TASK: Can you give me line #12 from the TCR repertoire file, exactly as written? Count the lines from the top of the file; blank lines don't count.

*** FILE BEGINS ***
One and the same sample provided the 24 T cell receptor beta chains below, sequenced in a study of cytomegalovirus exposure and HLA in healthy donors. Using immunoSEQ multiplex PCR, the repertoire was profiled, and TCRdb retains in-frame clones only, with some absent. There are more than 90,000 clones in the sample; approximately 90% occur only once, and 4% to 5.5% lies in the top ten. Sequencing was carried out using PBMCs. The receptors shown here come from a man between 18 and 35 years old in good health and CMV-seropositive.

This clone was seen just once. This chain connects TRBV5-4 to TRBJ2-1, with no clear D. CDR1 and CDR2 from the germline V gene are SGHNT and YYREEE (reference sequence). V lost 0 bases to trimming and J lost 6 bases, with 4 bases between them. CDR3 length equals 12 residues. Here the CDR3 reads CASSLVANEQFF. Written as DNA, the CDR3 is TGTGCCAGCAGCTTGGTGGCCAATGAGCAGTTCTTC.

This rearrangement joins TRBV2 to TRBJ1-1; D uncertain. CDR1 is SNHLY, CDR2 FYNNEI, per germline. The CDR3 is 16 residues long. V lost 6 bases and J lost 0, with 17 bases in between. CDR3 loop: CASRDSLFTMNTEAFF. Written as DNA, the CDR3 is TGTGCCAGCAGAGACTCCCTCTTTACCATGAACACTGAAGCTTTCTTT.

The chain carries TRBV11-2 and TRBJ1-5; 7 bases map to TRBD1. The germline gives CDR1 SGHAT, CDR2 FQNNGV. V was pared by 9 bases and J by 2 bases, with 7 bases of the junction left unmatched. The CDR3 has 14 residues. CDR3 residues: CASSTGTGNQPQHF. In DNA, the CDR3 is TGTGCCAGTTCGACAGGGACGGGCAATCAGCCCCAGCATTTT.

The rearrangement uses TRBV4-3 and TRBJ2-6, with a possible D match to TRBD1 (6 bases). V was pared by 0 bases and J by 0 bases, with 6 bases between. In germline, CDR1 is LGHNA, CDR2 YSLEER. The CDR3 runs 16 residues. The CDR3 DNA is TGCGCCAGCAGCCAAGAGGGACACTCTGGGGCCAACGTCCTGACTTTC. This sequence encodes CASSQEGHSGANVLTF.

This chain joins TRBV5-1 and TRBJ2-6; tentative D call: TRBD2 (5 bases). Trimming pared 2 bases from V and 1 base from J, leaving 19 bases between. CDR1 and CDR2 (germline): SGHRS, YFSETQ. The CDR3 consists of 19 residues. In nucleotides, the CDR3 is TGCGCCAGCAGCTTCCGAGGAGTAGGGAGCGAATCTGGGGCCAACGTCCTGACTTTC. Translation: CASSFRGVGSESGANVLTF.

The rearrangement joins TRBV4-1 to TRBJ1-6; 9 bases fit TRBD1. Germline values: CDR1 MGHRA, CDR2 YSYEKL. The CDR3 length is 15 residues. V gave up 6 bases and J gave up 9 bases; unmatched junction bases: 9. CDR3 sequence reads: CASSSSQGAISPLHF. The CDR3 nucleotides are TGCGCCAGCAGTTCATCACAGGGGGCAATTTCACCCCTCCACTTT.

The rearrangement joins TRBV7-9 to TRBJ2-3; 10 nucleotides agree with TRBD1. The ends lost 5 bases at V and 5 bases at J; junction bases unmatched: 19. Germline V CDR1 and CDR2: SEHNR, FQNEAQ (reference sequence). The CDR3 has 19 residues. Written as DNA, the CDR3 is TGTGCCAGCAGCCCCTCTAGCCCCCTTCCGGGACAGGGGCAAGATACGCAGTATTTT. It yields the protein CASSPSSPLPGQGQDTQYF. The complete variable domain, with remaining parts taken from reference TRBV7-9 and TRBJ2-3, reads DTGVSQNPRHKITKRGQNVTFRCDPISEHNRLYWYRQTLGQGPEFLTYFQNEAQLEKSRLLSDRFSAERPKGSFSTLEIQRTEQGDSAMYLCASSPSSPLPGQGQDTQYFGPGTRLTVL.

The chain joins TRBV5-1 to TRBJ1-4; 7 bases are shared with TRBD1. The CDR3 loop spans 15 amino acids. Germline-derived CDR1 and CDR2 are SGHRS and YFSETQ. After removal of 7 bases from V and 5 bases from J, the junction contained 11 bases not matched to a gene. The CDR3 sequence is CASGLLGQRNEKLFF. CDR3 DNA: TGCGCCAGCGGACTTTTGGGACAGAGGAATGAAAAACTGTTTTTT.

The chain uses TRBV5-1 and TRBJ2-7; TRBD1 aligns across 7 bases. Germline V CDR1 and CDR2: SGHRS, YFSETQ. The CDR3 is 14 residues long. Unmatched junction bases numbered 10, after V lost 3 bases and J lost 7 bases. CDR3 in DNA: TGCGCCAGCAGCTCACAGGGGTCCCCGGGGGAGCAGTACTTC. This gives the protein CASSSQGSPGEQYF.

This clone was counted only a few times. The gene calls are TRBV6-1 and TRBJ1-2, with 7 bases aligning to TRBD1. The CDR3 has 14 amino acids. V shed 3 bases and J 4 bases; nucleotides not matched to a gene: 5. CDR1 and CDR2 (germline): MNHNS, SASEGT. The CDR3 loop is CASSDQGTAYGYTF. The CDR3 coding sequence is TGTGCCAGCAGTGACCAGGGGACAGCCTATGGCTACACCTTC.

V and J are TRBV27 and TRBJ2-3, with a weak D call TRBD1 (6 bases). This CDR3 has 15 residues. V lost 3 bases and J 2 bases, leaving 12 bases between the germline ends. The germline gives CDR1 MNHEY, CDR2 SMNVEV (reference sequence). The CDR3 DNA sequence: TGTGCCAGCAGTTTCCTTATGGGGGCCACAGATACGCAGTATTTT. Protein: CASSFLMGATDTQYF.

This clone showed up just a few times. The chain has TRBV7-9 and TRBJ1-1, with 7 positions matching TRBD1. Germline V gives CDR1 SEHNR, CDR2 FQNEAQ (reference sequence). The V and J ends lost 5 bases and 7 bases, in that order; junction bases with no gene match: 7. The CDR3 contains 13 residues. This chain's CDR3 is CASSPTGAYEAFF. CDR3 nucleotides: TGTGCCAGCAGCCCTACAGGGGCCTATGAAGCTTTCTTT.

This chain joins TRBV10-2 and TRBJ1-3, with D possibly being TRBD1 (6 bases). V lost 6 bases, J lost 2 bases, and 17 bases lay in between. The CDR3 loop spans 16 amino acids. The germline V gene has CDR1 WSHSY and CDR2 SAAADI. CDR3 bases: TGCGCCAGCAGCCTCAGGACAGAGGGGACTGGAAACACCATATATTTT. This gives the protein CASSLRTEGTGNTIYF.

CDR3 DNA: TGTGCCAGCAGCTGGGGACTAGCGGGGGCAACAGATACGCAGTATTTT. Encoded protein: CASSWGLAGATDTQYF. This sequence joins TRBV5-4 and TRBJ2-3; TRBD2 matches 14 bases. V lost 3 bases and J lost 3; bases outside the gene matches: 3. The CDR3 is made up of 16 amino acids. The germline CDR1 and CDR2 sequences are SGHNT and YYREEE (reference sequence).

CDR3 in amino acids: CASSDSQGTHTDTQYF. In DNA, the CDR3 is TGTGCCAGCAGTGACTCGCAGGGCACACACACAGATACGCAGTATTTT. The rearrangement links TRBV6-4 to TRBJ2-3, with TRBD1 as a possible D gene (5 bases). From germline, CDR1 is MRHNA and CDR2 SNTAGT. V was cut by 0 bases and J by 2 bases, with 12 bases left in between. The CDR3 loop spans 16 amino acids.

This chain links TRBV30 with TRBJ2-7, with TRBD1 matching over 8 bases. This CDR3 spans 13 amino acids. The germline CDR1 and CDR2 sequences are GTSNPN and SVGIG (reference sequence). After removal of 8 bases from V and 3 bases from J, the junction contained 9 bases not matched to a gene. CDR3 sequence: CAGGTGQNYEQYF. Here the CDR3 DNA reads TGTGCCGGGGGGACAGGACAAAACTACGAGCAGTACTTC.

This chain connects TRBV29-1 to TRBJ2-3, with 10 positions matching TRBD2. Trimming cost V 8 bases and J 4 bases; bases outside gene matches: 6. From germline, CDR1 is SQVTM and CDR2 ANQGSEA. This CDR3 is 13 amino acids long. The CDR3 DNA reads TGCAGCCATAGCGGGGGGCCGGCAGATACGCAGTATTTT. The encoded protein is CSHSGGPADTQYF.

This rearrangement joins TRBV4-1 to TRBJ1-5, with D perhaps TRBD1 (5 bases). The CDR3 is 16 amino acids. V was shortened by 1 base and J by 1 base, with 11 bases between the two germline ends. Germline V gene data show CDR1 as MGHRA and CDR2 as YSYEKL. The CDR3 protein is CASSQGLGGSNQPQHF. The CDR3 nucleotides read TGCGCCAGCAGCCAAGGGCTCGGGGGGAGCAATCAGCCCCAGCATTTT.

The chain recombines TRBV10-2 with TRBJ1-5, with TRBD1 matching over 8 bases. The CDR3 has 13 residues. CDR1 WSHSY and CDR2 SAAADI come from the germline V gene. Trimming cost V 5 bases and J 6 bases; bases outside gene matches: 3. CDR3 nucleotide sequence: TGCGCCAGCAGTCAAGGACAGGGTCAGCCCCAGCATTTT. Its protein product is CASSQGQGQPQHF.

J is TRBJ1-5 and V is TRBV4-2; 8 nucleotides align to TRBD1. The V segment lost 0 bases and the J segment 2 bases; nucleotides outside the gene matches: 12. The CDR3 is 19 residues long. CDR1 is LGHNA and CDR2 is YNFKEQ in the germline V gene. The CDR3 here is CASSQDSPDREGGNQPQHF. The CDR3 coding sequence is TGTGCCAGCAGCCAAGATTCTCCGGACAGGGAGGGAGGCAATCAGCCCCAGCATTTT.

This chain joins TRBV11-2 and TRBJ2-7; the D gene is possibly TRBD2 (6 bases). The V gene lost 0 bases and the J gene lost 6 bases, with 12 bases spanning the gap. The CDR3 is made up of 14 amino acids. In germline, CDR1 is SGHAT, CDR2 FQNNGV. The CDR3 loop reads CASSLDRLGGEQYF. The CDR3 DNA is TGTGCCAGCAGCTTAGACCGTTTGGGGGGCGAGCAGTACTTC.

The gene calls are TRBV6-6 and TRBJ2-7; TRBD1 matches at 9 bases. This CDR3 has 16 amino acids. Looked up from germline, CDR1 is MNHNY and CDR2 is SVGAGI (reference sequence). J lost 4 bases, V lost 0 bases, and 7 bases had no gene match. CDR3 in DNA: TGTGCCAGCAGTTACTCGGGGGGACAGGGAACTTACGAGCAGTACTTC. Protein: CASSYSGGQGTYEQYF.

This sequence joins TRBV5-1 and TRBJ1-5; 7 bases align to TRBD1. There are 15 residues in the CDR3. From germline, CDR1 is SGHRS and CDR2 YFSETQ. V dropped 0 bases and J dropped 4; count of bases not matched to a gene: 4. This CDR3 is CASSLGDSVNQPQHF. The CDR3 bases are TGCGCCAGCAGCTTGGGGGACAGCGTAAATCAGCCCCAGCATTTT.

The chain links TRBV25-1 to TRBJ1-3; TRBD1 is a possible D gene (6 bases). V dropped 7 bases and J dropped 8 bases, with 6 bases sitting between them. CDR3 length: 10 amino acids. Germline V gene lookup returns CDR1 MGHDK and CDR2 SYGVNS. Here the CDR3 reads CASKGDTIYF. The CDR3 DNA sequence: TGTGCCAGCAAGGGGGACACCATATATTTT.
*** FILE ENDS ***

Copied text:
V and J are TRBV27 and TRBJ2-3, with a weak D call TRBD1 (6 bases). This CDR3 has 15 residues. V lost 3 bases and J 2 bases, leaving 12 bases between the germline ends. The germline gives CDR1 MNHEY, CDR2 SMNVEV (reference sequence). The CDR3 DNA sequence: TGTGCCAGCAGTTTCCTTATGGGGGCCACAGATACGCAGTATTTT. Protein: CASSFLMGATDTQYF.